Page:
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Report on Manufactures

A portrait of Alexander Hamilton by John Trumbull, 1792.

The Report on the Subject of Manufactures, generally referred to by its shortened title Report on Manufactures, is the third report, and magnum opus, of American Founding Father and 1st U.S. Treasury Secretary Alexander Hamilton. It was presented to Congress on December 5, 1791 and recommended economic policies to stimulate the new republic's economy and ensure the independence won with the conclusion of the Revolutionary War in 1783.

It laid forth economic principles rooted in both the Mercantilist System of Elizabeth I's England and the practices of Jean-Baptiste Colbert of France. The principal ideas of the Report would later be incorporated into the "American System" program by Senator Henry Clay of Kentucky and his Whig Party. Abraham Lincoln, who called himself a "Henry Clay tariff Whig" during his early years, would later make the principles cornerstones, together with opposition to the institution and expansion of slavery, of the fledgling Republican Party.

Hamilton's ideas formed the basis for the American School of economics.

Contents

  • Economic plan 1
    • The tariff 1.1
    • Subsidies to industry 1.2
  • Adoption by Congress 2
  • Opposition to the Report 3

Economic plan

Hamilton reasoned that to secure American independence, the United States needed to have a sound policy of encouraging the growth of manufacturing and secure its future as a permanent feature of the economic system of the nation. He argued these could be achieved through bounties or subsidies to industry, regulation of trade with moderate tariffs (not intended to discourage imports but to raise revenue to support American manufacturing through subsidy), and other government encouragement. These policies would not only promote the growth of manufacturing but provide diversified employment opportunities and promote immigration into the young United States. They would also expand the applications of technology and science for all quarters of the economy, including agriculture.

The tariff

Hamilton reasoned that tariffs issued in moderation would raise revenue to fund the nation. The tariff could also be used to encourage domestic (or national) manufacturing and growth of the economy by applying the funds raised in part towards subsidies (called bounties in his time) to manufacturers. Hamilton sought to use the tariff to:

  • protect infant American industry for a short term until it could compete;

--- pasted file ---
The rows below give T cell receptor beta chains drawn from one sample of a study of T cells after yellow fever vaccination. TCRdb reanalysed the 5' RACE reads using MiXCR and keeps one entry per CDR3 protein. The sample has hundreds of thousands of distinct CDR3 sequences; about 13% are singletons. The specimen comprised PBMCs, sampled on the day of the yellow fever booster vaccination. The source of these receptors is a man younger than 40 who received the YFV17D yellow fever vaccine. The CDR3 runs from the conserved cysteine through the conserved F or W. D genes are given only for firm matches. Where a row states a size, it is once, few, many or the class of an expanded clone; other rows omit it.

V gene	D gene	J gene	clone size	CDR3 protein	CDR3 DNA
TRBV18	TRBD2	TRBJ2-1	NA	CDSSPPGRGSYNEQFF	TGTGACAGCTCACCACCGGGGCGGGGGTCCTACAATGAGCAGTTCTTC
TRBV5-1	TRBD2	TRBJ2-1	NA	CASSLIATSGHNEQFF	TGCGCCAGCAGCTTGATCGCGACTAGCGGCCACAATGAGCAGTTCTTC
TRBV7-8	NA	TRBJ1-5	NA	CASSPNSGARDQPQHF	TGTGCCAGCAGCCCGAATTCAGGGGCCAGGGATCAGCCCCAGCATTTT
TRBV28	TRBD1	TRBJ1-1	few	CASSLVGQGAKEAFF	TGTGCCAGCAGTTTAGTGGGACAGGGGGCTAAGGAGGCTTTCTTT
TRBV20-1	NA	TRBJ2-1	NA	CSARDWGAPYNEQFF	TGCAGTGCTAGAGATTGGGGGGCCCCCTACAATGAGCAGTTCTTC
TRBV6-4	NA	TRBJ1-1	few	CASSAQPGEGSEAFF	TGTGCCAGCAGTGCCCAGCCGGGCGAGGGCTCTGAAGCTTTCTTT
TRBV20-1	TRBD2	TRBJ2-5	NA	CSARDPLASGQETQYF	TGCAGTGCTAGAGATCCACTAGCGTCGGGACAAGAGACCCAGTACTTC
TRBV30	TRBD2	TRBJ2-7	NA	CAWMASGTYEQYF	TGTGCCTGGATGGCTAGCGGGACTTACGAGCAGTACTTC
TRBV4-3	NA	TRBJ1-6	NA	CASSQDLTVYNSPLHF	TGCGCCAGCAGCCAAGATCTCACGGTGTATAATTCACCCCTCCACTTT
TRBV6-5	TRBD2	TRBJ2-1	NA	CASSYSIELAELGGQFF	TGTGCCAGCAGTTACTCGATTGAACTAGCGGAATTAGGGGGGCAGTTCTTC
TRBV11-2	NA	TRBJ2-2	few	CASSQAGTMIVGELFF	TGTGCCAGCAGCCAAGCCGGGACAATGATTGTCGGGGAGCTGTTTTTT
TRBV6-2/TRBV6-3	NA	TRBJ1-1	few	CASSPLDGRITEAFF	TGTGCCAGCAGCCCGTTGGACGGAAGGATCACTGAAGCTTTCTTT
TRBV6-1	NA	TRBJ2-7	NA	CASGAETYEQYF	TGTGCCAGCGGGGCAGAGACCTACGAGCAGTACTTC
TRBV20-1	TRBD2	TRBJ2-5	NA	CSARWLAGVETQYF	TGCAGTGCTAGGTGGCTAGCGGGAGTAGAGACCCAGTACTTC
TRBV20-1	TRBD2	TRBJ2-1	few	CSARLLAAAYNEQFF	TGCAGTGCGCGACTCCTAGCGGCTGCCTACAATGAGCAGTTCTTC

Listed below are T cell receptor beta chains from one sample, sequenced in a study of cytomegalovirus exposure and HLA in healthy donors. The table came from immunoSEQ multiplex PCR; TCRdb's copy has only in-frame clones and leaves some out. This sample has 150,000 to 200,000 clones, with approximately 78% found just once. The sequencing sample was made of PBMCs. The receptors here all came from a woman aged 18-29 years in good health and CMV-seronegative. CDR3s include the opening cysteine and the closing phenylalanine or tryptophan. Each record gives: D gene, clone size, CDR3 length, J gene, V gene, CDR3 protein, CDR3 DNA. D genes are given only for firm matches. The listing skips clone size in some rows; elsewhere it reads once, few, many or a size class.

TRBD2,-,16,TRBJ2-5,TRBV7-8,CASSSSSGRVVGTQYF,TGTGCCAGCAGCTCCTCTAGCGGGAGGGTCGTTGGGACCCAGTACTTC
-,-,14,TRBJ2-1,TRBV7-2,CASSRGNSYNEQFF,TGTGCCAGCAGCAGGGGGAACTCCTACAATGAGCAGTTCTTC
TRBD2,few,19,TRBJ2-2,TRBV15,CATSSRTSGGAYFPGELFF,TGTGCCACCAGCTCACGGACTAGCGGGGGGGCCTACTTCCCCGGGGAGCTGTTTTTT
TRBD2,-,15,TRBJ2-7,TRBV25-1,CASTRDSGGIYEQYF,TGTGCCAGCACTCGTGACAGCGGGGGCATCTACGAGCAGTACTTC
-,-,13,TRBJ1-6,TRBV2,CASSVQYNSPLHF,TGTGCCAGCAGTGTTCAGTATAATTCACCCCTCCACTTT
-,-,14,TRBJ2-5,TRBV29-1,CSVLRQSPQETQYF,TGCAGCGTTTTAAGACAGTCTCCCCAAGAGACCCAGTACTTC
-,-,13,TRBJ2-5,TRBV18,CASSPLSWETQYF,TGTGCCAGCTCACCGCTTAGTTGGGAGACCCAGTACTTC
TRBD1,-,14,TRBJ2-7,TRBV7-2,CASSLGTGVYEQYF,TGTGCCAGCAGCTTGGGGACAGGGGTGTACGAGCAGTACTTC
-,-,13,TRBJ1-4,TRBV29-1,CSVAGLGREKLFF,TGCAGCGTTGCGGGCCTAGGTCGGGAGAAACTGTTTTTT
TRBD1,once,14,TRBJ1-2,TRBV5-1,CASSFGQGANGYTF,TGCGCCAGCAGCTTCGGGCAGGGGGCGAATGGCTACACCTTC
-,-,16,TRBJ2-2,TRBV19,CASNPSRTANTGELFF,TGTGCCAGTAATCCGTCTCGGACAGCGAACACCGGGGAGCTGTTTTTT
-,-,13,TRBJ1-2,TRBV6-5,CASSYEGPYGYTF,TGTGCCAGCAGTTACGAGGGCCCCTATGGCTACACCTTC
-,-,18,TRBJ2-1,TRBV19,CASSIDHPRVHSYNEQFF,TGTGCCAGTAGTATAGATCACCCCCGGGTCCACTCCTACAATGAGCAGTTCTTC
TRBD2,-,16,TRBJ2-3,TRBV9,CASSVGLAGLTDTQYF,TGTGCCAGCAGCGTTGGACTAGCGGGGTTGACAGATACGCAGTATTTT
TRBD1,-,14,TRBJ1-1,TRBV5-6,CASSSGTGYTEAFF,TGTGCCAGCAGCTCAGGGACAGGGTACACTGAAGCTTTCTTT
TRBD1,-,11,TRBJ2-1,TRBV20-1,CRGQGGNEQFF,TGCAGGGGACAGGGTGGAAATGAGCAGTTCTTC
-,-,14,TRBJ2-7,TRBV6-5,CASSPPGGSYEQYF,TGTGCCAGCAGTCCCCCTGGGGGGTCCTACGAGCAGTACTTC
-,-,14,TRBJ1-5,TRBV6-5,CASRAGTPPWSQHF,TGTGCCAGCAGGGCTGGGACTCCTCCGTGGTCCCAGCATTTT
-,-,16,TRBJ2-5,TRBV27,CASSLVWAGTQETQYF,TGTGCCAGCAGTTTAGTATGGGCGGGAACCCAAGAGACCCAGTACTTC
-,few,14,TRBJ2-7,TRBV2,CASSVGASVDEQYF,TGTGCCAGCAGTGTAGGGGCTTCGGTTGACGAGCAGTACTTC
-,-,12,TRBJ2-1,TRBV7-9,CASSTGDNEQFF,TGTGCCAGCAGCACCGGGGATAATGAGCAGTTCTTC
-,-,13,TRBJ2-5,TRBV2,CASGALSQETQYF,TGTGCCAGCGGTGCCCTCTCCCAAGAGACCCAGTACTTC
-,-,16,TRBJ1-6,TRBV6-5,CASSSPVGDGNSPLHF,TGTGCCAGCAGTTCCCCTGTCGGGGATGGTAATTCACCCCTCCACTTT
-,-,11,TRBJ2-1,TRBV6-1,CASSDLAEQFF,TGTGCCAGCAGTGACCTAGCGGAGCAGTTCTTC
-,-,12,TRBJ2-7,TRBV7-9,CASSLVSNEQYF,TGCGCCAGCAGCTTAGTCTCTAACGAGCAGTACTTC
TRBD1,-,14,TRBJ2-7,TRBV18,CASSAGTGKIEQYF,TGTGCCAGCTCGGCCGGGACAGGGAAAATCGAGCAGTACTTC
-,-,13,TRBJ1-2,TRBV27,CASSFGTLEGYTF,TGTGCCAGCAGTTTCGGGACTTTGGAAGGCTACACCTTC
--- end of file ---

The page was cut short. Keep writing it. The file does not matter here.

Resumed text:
• raise revenue to pay the expenses of government;
  • raise revenue to directly support manufacturing through bounties (subsidies)

Subsidies to industry

Hamilton reasoned that bounties (subsidies) to industry, which would rely on funds raised by moderate tariffs, would be the best means of growing manufacturing without decreasing supply or increasing prices of goods. Such encouragement through direct support would make American enterprise competitive and independent along with the nation as a whole. In part subsidies would be used to:

  • encourage the spirit of enterprise, innovation, and invention within the nation;
  • support internal improvements, including roads and canals to increase and encourage domestic commerce;
  • grow the infant United States into a manufacturing power independent of control by foreign powers through reliance on their goods for domestic and especially defense supplies.

Adoption by Congress

Though Congress refused to accept Hamilton's proposals in 1791, due to opposition from James Madison and his supporters, much of Hamilton's third report would later be adopted by the United States Congress despite continued opposition to the support of industry through subsidy. Both sides agreed that manufacturing independence was desirable and necessary but disagreed on how to obtain it. The Jeffersonian Democratic-Republican Party's main objection to subsidy was their fear that subsidy would lead to corruption and favoritism of certain sections of the new nation over others; namely the north over the agrarian south. This divide (north vs. south) would come up again and again in issues of economic policy until the outbreak of the American Civil War.

It is often thought that Hamilton's report was completely ignored, but in fact "Hamilton worked to ensure that Congress enacted virtually every tariff recommendation in the report within five months of its delivery."[1] Hamilton's revenue-based trade policy, with its more moderate tariffs, meant that, by 1794, manufacturers had switched their support from the Federalists to the Republicans.[2]

Opposition to the Report

Leading opponents of Alexander Hamilton's economic plan included Thomas Jefferson (until later years) and James Madison, who were opposed to the use of subsidy to industry along with most of their fledgling [[

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